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Seen and heard #3

Jack Loo | Aug. 25, 2009
After losing your job, would you still want to buy a PS3 for your kids?

1) Accenture has made a series of recommendations for software vendors struggling in this economy, wrote Eric Lai from Computerworld US.

One is to cut down on unintentional piracy through simplifying licences and providing tools for customers to track software usage. Another is not to go overboard in rushing to cloud computing or software-as-a-service.

Then there is one that will make plenty of employees unhappy; trimming expenses by cutting headcount.

2) After months of predictions from gamers, journalists and analysts, Sony has announced a slimmer and cheaper PS3, taking off US$100 off the consoles price to US$300, according to Matt Peckham from PC World (US).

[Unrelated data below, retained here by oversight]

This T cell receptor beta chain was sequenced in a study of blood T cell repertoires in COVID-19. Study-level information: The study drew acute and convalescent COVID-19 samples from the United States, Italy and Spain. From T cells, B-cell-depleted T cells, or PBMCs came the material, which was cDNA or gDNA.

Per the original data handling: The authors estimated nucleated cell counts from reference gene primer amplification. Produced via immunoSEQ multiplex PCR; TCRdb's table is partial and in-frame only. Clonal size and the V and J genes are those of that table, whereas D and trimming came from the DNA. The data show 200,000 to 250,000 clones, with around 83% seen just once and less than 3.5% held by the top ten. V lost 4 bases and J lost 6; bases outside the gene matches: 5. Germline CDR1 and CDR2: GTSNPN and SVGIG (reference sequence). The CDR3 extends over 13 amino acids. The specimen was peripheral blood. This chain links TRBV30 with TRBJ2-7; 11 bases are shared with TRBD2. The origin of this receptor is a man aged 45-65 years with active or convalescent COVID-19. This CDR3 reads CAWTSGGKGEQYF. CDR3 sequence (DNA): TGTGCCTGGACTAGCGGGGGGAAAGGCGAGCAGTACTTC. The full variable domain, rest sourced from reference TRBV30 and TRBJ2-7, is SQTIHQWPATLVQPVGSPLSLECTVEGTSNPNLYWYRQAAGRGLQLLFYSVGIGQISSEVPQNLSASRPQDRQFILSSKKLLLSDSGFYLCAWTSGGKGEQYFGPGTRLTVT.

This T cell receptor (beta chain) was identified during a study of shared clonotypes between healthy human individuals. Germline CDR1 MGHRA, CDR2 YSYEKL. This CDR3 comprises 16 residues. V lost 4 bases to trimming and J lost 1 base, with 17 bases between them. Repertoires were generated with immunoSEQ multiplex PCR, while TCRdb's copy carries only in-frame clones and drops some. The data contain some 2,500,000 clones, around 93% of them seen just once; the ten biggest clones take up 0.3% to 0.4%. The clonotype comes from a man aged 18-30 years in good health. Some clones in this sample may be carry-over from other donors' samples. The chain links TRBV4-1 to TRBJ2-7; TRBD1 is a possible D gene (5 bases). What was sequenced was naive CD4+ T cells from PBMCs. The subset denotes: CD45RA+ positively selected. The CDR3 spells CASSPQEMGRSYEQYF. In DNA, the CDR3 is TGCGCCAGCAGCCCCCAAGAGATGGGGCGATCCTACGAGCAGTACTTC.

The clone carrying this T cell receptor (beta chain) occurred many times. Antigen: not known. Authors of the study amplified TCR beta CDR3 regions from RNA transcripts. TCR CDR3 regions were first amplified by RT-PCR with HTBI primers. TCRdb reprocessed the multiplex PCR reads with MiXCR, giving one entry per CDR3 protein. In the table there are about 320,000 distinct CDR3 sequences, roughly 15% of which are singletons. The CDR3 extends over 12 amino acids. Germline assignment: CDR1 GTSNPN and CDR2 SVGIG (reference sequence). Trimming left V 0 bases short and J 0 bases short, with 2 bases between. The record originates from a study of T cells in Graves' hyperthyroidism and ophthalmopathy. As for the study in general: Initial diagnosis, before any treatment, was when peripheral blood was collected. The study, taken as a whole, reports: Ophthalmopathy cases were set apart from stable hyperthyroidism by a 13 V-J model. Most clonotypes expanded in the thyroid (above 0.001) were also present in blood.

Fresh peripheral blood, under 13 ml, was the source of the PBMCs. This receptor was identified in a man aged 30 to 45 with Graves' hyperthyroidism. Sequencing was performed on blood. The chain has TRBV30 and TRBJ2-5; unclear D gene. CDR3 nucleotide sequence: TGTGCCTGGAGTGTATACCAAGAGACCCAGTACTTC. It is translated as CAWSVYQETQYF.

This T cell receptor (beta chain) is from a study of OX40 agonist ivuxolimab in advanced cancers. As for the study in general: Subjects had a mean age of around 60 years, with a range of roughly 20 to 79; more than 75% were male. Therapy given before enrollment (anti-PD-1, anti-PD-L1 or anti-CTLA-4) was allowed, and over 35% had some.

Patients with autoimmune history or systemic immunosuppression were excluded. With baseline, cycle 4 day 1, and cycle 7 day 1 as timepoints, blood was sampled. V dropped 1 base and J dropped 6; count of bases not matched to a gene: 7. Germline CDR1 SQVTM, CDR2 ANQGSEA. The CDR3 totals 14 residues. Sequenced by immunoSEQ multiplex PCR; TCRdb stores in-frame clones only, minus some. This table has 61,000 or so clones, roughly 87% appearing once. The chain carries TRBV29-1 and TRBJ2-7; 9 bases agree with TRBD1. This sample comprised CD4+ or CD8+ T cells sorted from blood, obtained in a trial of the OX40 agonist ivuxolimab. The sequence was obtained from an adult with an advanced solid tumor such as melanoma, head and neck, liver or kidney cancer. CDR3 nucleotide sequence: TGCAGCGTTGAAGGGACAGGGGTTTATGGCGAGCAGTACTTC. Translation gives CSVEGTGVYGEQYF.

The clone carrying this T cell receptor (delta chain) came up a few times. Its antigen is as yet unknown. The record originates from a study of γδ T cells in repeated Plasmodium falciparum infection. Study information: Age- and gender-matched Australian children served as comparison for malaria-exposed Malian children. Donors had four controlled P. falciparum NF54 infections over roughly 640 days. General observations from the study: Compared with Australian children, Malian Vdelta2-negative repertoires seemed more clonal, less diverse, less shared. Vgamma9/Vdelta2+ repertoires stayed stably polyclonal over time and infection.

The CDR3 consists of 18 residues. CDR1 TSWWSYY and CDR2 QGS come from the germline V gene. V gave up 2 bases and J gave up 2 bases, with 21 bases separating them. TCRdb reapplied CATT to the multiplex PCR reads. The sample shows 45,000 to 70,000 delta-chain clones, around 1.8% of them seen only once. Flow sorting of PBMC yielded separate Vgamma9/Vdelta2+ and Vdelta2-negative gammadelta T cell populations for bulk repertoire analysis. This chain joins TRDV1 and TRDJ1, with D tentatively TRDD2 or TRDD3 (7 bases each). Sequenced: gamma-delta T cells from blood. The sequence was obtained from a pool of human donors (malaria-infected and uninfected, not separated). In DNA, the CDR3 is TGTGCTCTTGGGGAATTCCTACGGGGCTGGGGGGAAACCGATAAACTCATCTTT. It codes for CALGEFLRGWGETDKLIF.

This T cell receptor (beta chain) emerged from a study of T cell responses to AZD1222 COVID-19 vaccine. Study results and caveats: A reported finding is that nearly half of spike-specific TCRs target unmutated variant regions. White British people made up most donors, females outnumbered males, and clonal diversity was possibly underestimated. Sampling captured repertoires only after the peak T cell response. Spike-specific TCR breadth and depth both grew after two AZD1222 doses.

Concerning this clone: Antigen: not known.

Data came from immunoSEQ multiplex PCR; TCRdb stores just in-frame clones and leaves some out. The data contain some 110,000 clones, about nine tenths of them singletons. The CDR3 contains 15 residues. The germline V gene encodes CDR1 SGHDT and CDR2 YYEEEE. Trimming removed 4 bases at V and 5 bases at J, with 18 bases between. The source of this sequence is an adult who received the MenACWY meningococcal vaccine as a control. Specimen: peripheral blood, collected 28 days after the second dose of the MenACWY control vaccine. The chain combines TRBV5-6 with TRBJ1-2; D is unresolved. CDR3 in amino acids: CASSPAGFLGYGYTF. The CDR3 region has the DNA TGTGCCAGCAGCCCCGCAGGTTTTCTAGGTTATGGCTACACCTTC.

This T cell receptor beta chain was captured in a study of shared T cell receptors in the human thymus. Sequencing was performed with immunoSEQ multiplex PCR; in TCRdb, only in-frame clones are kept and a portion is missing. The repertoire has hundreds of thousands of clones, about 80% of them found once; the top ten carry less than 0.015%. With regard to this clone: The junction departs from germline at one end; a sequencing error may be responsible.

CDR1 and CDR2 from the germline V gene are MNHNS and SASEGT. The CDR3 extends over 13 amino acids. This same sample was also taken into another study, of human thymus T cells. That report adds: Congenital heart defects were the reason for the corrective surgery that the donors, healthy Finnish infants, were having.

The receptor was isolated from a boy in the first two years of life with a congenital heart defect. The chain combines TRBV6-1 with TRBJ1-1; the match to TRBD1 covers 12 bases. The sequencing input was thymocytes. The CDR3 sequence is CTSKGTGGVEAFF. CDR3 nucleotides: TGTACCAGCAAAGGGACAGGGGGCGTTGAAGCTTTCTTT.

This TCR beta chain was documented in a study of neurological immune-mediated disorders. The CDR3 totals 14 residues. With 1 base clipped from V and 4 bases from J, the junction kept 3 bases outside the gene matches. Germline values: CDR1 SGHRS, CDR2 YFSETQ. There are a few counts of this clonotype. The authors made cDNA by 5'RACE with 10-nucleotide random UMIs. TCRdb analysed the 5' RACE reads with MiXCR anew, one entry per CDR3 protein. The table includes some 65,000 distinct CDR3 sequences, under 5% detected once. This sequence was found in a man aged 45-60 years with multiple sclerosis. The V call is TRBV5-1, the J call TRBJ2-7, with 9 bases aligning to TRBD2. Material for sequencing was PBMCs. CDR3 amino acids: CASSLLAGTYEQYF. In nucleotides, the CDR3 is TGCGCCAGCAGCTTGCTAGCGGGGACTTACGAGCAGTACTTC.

Will the price be reduced any further for the Christmas season?

3) James Niccolai from IDG News Service (San Francisco bureau) wrote that HP reported a two-per cent drop in revenue for the July quarter, which was better than expected, and said its business is stabilising. And the bright spot has been its services business.

The tech giant has also been quick to add that the market is gradually stabilising; the same thing that every other vendor on planet Earth has said.

4) The earthquake and Typhoon Morakot in Taiwan have damaged several undersea network cables, slowing down the Internet in China, reported Owen Fletcher, IDG News Service (Beijing bureau).  

A few operators took the chance to proudly announce how safe their cables are and how their services remain uninterrupted. Well, till the next natural disaster then.

5) All the talk on how important human talent is in the IT department comes to naught, when CIOs continue to cut jobs so that their IT budgets remain presentable to the business overlords.

According to Forrester Research, a majority of more than 1,000 enterprise IT decision-makers in North America and Europe resorted to hiring freezes, staff reductions or pay and benefits decreases in an effort to lessen IT budgets and spending, reported Denise Dubie of Network World (US).

A staff writer with Fairfax Business Media, Jack Loo is a full-time web and magazine reading addict, from to webmonkey and monocle.


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